These two brothers decide to start a cleaning company to make money and at first they are embarrassed by their work but then they begin to succeed at it and feel more comfortable admitting what they do for a living. If you have to clean for a living at least do it well! Gi Hoon has had unresolved feelings for a young lady who used to be an actress he directed years ago, named Yoo Ra (Nara), and they meet up again when she is still struggling as an actress and it's obvious an attraction is still there between them. He rebuffs her at first but you just know that won't last long -- she's far too pretty!
Dong Hoon and His Fun To Watch Brothers
Dong Hoon hires a temp in his office named Lee Ji An (IU from Dream High and Producer) who lives in financial and emotional distress daily, owing loan sharks a lot of money. She supports her disabled deaf and mute grandmother Bon Ae (Son Sook) who is unable to move by herself so Ji An often has to steal a grocery cart temporarily from a convenience store to wheel her around in it when she wants to go outside.
Ji An is continuously harassed by a loan shark named Gwang Il (Chang Ki Yong) who obviously also has the hots for her. He regularly shows up at her apartment door and beats her up because she won't give in to him sexually.
I.U. Who Is Probably Going To Get All Kinds
Of Acting Awards For This Performance
One day, she sees Dong Hoon receive 50 million won ($50,000) of gift certificates by secret courier. She goes back to the office late at night and takes the gift certificates from Dong Hoon's desk. She tries to pay off her debts with the gift certificates, but her plan backfires on her and gets her in more trouble down the line, at work, and with Dong Hoon.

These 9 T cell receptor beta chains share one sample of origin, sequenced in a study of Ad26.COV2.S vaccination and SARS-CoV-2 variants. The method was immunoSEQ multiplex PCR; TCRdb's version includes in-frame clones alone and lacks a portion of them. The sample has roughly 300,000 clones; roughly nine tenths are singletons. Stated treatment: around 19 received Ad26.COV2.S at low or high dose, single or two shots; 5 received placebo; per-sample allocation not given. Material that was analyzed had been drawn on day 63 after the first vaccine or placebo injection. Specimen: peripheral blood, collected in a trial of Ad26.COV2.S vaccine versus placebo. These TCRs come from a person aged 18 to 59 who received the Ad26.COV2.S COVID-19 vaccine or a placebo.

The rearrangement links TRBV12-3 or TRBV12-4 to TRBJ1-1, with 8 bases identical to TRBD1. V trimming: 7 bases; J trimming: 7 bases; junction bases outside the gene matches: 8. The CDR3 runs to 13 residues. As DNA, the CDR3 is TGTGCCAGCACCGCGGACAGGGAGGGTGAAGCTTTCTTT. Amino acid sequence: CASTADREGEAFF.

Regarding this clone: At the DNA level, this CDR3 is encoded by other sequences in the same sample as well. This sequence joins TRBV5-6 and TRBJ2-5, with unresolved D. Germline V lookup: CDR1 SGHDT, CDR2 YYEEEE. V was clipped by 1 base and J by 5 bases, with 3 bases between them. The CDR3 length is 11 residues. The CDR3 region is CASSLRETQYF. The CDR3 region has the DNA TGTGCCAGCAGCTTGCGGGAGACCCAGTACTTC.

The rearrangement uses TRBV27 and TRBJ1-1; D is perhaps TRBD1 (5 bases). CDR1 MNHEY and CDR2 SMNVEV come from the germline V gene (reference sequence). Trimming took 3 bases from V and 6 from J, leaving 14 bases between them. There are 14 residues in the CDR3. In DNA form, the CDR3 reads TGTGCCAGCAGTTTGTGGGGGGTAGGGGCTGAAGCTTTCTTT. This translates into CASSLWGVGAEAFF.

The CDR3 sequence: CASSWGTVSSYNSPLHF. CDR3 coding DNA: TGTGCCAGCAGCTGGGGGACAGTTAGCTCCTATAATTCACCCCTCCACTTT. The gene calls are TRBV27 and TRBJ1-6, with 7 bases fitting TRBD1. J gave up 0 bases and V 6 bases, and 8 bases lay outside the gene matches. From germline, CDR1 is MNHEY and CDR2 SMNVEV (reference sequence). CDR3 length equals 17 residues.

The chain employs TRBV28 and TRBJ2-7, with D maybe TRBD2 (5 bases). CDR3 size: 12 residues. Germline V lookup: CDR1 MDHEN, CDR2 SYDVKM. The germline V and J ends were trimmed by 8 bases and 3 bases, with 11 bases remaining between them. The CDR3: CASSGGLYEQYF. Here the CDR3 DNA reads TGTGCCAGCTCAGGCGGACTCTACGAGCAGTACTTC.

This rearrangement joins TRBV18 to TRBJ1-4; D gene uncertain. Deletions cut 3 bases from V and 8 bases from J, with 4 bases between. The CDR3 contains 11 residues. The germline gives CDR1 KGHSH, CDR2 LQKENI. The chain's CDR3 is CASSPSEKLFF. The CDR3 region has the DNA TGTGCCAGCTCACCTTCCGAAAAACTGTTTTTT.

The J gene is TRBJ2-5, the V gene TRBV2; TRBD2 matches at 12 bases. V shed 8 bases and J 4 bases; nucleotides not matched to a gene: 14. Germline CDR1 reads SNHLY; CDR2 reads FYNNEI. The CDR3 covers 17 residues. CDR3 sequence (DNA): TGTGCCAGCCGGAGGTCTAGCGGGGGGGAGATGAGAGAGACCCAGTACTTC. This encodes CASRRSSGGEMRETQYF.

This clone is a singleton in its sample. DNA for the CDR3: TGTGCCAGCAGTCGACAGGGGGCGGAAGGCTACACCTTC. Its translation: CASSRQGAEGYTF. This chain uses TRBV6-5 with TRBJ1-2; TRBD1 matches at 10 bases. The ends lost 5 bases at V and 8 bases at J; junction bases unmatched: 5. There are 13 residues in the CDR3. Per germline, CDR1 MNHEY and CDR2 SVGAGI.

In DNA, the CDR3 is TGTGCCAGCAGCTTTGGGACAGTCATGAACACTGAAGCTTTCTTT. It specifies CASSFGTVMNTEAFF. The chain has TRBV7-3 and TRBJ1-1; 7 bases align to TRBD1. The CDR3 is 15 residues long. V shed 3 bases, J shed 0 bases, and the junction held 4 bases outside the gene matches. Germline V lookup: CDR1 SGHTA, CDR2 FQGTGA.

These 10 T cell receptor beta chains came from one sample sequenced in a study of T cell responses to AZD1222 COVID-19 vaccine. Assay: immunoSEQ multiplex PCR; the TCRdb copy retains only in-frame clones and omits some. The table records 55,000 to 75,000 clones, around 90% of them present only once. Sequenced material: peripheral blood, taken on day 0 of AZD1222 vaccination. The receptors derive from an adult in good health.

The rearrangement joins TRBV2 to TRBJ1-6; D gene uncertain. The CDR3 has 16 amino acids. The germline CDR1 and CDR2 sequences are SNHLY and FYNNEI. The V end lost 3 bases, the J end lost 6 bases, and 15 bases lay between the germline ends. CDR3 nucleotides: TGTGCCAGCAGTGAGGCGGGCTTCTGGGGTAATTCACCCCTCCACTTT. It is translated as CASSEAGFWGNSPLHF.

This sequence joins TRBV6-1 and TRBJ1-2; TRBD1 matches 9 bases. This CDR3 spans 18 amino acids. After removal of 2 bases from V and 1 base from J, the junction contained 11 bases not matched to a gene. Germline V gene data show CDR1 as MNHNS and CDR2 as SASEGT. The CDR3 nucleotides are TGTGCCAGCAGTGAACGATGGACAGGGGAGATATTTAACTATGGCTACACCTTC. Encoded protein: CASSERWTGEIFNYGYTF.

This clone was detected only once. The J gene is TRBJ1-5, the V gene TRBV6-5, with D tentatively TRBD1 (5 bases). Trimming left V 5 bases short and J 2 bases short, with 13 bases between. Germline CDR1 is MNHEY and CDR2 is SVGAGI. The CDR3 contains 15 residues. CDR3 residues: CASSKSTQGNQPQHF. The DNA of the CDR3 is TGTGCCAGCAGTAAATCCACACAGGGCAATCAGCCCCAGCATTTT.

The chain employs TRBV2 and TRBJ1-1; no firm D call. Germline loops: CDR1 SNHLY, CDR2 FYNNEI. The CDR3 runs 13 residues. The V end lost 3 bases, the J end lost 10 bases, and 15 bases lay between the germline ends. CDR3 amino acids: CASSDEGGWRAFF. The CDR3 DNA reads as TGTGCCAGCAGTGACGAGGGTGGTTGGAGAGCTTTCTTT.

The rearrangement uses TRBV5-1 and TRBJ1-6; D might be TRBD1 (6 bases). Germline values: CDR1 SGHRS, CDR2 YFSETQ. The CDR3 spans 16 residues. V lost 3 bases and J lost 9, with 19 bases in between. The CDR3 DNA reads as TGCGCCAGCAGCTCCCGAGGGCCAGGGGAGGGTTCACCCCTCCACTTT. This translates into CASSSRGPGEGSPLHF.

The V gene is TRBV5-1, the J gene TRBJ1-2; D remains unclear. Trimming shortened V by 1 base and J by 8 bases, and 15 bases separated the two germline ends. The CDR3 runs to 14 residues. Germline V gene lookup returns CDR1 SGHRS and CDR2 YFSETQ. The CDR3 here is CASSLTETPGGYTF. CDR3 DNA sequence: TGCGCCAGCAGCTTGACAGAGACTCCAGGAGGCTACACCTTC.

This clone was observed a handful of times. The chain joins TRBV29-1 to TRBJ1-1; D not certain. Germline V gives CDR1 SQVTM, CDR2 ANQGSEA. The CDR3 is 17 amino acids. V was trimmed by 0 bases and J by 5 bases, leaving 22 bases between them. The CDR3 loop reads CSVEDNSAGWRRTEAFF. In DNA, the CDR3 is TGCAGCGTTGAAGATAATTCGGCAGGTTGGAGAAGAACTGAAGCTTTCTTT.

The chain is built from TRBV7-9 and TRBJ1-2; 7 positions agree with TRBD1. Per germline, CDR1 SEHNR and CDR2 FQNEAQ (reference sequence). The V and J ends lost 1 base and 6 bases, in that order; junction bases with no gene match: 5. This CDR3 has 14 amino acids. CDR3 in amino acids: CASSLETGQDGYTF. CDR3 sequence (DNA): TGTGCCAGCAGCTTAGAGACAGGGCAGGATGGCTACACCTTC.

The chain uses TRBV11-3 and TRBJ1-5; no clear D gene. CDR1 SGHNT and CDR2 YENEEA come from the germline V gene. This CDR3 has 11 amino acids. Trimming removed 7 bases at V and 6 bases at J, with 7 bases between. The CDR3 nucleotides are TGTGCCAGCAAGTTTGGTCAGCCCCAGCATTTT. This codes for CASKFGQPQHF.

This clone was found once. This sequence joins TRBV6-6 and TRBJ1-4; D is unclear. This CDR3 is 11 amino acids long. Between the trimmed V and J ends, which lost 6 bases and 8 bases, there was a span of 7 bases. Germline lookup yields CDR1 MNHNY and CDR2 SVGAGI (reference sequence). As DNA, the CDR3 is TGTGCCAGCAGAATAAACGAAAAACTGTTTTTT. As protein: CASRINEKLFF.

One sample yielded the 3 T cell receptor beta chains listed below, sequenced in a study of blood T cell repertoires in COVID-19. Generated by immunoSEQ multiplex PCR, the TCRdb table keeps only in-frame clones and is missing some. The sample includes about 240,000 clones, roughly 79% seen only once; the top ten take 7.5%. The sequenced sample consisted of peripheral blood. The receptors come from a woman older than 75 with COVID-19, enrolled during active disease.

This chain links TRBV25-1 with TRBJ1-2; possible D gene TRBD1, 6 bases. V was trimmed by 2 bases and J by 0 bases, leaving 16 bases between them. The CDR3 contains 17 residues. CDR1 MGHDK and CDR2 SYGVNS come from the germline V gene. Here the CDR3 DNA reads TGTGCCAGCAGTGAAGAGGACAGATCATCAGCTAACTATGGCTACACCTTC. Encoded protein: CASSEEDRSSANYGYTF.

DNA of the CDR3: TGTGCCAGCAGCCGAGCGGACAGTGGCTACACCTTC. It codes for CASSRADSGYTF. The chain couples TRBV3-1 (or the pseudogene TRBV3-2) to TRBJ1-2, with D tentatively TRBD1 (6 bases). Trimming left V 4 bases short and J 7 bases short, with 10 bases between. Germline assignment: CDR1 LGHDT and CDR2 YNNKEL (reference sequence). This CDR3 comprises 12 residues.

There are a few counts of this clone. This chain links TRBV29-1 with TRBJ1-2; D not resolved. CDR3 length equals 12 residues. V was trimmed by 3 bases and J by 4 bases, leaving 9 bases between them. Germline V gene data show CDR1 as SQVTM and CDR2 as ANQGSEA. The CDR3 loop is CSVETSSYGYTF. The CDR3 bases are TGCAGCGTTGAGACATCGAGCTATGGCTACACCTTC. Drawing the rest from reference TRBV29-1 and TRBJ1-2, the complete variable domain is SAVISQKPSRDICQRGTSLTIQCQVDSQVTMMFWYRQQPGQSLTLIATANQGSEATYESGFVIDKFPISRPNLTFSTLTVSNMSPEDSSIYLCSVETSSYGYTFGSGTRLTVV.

Ji An is privately hired by Joon Young at the company to spy on Dong Hoon; she surreptitiously installs a bug on his phone and can listen in to everything he does, at work and at home. Joon Young pays her a lot of money to do this work, which she hands over to the loan shark, but the loan shark still seems obsessed with her anyway; apparently they had known each other in childhood and when his father tried to attack Ji An's grandmother Ji An had killed his father. He has never forgiven her, even though the court ruled that what she did was necessary to save her grandmother's life.
An unintended consequence of listening in on Dong Hoon's activities day and night is that Ji An starts to fall in love with him, against her better judgment, knowing he is married and not really a "My Mister" after all. She hasn't run into too many good men in her life. However she still is desperate to free herself from the debts and get the loan shark off her back, so she goes to Joon Young and offers to make Dong Hoon leave the company by creating a scandal around him if he will pay her enough to pay off her debts.The evil Joon Young agrees. Will Dong Hoon ever figure out Ji An's real end game? If so will he be able to forgive her and look beyond her bad deeds to encourage her to live a better, more wholesome life?
Despite everything going on Dong Hoon still cares about Ji An, and even assists her in getting her grandmother in a senior living situation that is government run so she doesn't have to worry about her ailing grandmother's physical needs anymore. Granny isn't quite sure what is going on with Ji An and Dong Hoon but to her he is an angel. Ji An falls even more deeply in love with him, yet still seems to be carrying out her plan to destroy him at work! Talk about a troubled girl. All this time I kept hoping she would end up acting like a double agent and destroy the wicked Joon Young instead.